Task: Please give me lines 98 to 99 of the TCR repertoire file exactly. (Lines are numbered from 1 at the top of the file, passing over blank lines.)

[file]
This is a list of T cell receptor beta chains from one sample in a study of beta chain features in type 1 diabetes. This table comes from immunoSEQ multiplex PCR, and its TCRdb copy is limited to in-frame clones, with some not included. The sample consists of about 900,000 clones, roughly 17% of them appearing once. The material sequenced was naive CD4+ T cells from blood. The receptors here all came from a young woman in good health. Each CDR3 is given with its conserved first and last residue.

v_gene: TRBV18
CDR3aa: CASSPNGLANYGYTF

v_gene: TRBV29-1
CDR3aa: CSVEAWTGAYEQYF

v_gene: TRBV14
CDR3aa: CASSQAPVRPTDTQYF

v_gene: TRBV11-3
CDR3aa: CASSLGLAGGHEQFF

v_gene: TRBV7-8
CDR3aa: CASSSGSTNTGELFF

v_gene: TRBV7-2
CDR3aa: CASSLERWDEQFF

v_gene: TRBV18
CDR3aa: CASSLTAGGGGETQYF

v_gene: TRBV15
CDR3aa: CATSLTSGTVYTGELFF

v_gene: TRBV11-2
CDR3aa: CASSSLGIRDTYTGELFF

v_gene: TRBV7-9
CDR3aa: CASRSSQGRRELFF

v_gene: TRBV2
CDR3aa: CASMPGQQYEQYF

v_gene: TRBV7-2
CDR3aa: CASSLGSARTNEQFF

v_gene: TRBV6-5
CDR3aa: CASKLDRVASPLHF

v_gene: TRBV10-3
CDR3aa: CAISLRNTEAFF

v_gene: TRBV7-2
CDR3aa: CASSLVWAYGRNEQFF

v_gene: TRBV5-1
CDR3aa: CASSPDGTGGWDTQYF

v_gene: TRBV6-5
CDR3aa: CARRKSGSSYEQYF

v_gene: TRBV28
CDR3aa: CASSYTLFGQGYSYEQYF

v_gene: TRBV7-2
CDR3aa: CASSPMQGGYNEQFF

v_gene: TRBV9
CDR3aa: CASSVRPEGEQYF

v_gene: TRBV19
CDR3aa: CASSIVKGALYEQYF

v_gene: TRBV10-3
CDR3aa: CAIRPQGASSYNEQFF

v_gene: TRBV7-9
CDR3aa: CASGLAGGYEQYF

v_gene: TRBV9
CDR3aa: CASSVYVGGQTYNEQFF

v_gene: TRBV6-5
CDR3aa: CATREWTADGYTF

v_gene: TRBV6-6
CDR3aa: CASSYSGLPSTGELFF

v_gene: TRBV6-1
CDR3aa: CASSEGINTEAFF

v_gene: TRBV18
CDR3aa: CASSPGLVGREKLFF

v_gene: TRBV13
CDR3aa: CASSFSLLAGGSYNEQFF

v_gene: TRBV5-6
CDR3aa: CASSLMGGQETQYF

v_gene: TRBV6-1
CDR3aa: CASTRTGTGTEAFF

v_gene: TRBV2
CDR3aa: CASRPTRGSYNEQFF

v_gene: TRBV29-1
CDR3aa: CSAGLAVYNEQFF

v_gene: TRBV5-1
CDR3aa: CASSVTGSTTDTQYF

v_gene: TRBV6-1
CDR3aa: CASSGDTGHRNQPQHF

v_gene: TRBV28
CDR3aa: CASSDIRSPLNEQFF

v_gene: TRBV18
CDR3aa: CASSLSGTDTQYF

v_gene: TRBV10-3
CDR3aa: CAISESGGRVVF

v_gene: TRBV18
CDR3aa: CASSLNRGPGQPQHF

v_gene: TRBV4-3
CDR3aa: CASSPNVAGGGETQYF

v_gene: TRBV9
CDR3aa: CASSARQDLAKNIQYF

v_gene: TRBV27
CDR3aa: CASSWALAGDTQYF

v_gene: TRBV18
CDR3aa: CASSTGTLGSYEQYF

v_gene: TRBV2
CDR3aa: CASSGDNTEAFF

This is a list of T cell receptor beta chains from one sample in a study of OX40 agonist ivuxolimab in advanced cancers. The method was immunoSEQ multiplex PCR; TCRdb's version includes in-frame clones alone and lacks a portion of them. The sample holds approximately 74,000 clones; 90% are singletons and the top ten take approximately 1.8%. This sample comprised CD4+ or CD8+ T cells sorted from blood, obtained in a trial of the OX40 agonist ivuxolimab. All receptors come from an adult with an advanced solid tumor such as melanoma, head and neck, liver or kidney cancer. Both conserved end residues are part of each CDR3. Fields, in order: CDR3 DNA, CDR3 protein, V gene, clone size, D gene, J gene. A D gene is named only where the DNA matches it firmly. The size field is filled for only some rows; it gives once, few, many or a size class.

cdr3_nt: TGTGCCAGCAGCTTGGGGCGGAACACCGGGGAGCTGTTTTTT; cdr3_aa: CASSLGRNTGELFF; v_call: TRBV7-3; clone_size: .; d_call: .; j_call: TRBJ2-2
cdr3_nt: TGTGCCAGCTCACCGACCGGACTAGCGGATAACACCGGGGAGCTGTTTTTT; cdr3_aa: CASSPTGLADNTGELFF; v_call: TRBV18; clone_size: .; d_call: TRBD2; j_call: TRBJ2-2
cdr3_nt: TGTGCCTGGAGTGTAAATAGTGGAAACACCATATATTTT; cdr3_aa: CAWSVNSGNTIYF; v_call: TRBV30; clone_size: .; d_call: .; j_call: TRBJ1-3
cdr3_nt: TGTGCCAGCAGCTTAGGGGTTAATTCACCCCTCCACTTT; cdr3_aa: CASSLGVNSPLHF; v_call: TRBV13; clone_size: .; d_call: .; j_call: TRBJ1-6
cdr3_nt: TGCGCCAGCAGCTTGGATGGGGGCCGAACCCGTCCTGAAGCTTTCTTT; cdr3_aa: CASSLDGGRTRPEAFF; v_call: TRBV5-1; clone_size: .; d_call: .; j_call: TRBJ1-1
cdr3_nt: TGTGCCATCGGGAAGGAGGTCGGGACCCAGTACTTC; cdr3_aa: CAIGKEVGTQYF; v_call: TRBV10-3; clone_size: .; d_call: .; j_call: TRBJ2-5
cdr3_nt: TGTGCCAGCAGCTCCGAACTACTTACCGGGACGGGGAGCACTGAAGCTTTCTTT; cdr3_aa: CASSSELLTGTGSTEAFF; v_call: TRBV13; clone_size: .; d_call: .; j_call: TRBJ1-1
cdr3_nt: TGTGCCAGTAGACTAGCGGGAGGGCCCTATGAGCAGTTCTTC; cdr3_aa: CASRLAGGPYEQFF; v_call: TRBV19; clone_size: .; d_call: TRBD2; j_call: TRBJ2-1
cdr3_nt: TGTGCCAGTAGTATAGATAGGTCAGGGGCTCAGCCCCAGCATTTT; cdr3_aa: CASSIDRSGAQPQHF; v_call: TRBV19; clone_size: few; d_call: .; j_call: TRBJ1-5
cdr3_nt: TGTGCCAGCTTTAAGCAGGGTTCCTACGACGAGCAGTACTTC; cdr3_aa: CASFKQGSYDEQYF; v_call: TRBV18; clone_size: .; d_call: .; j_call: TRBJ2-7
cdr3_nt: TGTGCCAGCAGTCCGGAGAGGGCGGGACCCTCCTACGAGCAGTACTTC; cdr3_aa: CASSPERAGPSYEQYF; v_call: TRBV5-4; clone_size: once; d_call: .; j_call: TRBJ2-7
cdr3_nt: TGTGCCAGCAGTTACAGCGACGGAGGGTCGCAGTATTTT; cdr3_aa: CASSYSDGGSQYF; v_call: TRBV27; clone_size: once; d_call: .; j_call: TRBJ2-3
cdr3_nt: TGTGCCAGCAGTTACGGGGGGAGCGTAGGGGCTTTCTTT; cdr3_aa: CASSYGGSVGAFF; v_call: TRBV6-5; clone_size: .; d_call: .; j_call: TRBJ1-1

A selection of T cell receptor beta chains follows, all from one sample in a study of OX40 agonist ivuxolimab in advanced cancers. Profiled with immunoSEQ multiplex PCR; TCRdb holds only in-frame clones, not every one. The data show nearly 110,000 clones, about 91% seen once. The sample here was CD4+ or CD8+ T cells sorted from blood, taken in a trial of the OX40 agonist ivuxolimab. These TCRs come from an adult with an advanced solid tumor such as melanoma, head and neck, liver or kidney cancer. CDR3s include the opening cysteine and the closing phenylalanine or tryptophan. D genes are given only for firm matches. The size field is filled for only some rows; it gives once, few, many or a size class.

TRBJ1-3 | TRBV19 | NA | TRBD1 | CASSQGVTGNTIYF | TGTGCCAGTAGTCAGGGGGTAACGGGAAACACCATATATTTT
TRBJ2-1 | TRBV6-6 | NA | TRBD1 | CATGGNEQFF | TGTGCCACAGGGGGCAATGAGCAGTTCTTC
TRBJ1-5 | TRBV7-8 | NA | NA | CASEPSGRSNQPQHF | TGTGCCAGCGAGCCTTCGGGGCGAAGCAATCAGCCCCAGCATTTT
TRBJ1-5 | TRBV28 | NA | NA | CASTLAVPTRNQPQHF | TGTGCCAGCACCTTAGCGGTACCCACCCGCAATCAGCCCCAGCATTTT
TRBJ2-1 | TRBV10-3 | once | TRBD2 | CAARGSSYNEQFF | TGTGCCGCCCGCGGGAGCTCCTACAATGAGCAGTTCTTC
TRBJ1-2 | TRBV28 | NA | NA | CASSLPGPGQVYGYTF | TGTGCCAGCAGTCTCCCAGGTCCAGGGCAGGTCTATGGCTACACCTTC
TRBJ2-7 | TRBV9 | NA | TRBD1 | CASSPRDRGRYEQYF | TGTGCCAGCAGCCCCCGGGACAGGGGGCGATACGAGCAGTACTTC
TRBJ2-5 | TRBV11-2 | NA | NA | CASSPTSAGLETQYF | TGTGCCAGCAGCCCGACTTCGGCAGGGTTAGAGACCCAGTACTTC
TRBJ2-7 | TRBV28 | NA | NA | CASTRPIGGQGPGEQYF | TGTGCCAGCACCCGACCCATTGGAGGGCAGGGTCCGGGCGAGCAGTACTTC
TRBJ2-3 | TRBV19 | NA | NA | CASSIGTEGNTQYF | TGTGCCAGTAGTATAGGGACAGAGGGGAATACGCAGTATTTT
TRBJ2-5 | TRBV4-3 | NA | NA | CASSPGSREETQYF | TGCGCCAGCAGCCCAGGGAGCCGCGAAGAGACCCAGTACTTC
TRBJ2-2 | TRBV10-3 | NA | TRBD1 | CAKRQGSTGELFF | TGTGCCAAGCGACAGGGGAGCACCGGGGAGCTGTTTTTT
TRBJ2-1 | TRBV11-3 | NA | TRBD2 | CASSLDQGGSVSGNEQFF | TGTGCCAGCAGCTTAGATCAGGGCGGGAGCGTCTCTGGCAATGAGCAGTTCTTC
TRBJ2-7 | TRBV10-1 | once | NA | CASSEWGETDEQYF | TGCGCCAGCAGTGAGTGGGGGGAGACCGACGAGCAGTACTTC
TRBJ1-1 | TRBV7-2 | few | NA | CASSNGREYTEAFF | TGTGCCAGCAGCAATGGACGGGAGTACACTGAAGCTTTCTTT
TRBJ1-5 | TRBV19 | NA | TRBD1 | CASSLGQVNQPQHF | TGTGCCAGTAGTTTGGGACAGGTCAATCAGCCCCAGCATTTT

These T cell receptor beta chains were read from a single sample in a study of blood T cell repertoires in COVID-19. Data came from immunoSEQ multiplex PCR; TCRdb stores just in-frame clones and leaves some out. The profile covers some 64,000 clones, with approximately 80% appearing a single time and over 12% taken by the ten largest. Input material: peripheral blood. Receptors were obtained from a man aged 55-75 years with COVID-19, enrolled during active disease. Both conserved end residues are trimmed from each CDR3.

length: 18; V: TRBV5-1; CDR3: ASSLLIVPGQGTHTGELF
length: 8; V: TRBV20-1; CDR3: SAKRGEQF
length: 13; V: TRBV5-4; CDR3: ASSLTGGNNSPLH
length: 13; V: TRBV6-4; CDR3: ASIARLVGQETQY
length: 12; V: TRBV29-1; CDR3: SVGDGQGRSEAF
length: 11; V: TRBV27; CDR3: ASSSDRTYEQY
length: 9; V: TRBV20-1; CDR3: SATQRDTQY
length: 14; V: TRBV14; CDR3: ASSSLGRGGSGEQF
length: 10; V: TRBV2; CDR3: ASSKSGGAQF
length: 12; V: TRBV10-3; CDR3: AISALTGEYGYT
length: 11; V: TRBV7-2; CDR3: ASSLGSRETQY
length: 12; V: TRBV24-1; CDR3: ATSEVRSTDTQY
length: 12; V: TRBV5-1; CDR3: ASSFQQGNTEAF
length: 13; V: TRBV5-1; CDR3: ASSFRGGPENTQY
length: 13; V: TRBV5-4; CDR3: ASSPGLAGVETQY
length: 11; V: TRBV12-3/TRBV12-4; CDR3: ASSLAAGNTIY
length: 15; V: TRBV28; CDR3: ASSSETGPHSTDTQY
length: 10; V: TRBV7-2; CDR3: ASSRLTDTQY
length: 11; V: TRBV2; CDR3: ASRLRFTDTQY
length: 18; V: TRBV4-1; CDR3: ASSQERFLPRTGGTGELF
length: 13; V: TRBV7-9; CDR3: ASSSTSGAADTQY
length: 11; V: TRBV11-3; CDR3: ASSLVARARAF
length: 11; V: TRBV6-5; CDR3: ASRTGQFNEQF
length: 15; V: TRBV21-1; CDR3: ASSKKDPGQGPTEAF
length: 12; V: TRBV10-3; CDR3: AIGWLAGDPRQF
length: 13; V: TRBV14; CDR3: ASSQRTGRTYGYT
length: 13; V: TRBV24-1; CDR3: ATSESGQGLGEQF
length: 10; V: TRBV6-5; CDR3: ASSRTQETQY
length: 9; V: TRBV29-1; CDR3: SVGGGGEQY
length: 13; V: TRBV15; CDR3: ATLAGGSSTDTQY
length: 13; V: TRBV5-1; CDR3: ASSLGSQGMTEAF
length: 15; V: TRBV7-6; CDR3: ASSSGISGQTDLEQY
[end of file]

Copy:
cdr3_nt: TGTGCCAGTAGACTAGCGGGAGGGCCCTATGAGCAGTTCTTC; cdr3_aa: CASRLAGGPYEQFF; v_call: TRBV19; clone_size: .; d_call: TRBD2; j_call: TRBJ2-1
cdr3_nt: TGTGCCAGTAGTATAGATAGGTCAGGGGCTCAGCCCCAGCATTTT; cdr3_aa: CASSIDRSGAQPQHF; v_call: TRBV19; clone_size: few; d_call: .; j_call: TRBJ1-5